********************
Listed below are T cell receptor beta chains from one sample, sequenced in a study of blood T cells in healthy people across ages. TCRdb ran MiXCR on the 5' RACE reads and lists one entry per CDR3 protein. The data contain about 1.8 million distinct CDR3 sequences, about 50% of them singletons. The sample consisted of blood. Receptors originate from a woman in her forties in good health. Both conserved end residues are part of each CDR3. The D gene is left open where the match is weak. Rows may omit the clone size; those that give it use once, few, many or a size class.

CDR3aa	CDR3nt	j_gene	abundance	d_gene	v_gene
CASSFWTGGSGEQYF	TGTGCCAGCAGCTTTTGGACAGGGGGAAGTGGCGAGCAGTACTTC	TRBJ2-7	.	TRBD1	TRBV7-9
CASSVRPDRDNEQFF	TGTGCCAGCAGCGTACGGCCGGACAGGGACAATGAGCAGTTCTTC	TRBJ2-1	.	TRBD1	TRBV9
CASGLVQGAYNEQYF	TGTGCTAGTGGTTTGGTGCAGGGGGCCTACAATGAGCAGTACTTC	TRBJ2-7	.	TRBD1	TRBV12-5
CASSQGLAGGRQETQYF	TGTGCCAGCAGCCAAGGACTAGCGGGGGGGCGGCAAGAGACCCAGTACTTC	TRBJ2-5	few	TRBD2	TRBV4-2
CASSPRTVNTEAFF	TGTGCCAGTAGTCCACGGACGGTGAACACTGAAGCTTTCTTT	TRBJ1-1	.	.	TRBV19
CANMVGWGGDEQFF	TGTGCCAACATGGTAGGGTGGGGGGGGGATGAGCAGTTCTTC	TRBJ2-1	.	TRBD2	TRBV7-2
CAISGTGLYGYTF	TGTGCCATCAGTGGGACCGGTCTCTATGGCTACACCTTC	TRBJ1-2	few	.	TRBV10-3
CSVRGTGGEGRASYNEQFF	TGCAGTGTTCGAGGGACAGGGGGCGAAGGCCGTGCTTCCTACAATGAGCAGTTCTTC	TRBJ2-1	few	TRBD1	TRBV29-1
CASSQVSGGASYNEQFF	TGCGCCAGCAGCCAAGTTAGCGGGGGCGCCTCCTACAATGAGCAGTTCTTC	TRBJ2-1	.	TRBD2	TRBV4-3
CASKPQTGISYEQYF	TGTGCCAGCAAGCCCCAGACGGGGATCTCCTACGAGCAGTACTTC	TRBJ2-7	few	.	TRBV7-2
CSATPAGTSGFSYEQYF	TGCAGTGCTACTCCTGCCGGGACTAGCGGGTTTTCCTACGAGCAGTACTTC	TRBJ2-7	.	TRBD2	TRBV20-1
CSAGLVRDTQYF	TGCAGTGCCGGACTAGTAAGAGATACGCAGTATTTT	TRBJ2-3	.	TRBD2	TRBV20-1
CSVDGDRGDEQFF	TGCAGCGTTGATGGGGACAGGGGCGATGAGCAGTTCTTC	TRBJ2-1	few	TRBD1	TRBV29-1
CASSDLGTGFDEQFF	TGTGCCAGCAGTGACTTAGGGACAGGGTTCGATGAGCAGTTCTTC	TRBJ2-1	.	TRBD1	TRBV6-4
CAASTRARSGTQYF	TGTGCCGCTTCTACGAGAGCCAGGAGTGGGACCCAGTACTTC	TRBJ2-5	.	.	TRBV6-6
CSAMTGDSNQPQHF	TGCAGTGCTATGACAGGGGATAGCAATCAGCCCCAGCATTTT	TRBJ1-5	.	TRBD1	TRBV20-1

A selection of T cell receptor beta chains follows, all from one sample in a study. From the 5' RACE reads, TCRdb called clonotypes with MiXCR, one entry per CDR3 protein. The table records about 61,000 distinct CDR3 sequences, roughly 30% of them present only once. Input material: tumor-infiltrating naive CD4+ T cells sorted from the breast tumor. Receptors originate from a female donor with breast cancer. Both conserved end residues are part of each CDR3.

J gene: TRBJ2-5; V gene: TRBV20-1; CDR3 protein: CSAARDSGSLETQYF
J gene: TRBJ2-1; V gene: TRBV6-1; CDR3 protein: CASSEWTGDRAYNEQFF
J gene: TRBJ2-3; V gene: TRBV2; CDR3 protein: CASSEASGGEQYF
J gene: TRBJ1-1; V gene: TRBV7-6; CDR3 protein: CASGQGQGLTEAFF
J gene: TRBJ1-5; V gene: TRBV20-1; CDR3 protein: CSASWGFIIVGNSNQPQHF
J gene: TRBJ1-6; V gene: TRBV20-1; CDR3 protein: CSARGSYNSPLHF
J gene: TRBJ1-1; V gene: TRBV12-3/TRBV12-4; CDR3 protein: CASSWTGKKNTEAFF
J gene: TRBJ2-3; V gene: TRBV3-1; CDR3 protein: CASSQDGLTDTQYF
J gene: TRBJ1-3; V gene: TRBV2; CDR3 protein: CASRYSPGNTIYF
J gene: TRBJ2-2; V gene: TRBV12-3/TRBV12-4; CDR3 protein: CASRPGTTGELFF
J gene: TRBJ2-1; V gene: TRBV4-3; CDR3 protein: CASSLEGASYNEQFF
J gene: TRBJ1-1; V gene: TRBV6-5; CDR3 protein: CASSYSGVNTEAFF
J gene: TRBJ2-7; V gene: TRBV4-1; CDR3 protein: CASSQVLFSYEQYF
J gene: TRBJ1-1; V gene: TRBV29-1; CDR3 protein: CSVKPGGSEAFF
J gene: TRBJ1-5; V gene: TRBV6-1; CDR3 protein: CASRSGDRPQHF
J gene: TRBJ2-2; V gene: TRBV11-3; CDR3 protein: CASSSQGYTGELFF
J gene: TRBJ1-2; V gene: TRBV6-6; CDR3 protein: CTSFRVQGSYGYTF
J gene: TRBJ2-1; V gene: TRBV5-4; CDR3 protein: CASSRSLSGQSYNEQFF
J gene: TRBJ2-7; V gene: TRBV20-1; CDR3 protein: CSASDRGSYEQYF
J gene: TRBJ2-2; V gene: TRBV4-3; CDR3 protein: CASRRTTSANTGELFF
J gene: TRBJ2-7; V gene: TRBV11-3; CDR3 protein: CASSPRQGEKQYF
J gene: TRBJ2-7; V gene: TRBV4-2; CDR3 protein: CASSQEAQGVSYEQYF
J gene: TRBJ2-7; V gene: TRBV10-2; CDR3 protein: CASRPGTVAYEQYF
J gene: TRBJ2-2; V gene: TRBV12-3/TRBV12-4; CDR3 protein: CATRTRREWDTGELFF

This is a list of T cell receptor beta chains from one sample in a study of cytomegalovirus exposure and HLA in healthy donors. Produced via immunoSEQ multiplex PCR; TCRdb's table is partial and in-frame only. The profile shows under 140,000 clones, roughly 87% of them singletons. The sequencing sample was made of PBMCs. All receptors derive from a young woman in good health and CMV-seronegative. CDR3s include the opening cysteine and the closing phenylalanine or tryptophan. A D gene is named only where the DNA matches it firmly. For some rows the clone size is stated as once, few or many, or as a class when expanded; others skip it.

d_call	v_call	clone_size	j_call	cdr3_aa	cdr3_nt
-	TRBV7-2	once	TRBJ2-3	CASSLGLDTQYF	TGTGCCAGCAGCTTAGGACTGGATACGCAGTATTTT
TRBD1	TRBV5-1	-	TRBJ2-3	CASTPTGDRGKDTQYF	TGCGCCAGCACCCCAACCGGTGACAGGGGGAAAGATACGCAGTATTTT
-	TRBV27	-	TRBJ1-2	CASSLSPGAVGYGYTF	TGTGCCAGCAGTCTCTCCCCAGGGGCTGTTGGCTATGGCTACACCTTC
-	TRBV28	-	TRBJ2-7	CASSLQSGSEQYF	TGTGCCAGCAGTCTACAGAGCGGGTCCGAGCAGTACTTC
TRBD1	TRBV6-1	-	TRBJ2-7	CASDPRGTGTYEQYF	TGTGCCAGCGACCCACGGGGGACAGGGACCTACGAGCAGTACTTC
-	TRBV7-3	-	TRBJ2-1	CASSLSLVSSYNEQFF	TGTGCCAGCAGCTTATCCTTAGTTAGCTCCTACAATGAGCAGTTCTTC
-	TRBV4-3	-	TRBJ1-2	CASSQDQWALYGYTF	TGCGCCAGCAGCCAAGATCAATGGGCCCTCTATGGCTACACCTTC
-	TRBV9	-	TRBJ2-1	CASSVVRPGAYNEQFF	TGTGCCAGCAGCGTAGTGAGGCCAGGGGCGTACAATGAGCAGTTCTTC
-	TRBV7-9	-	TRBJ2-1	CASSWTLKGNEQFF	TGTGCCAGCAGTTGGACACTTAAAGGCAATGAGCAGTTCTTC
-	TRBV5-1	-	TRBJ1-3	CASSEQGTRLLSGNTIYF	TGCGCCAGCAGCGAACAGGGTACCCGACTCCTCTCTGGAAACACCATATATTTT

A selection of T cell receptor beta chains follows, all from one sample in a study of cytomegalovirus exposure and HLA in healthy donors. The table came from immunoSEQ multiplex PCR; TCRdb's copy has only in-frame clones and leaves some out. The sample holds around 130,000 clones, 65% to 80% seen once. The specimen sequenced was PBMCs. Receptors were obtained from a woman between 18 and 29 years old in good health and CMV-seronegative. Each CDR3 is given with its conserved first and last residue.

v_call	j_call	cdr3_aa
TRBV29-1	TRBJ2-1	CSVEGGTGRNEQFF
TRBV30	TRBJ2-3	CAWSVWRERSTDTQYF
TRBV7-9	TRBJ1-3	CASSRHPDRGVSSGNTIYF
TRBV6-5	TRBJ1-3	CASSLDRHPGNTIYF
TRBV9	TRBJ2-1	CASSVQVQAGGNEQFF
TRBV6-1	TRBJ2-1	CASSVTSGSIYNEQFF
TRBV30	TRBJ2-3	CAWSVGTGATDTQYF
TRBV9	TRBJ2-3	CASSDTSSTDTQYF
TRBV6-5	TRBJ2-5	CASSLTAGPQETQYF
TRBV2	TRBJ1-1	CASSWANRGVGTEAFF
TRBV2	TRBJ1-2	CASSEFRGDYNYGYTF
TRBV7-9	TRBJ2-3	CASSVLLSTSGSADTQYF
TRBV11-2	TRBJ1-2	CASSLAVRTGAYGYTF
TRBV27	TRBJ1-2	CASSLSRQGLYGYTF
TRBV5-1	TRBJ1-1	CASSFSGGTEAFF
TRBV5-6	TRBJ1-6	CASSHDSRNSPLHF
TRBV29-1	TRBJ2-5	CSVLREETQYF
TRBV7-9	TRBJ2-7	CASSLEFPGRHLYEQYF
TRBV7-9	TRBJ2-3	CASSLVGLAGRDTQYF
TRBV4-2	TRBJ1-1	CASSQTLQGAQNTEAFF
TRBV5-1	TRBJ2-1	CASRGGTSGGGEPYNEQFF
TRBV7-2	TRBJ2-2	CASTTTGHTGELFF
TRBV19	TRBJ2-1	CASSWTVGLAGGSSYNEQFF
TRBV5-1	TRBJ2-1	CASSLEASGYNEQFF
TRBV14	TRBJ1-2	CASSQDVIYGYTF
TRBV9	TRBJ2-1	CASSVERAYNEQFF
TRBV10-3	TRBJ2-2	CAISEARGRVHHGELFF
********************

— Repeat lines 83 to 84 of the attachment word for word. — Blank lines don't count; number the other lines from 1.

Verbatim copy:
TRBV9	TRBJ2-1	CASSVERAYNEQFF
TRBV10-3	TRBJ2-2	CAISEARGRVHHGELFF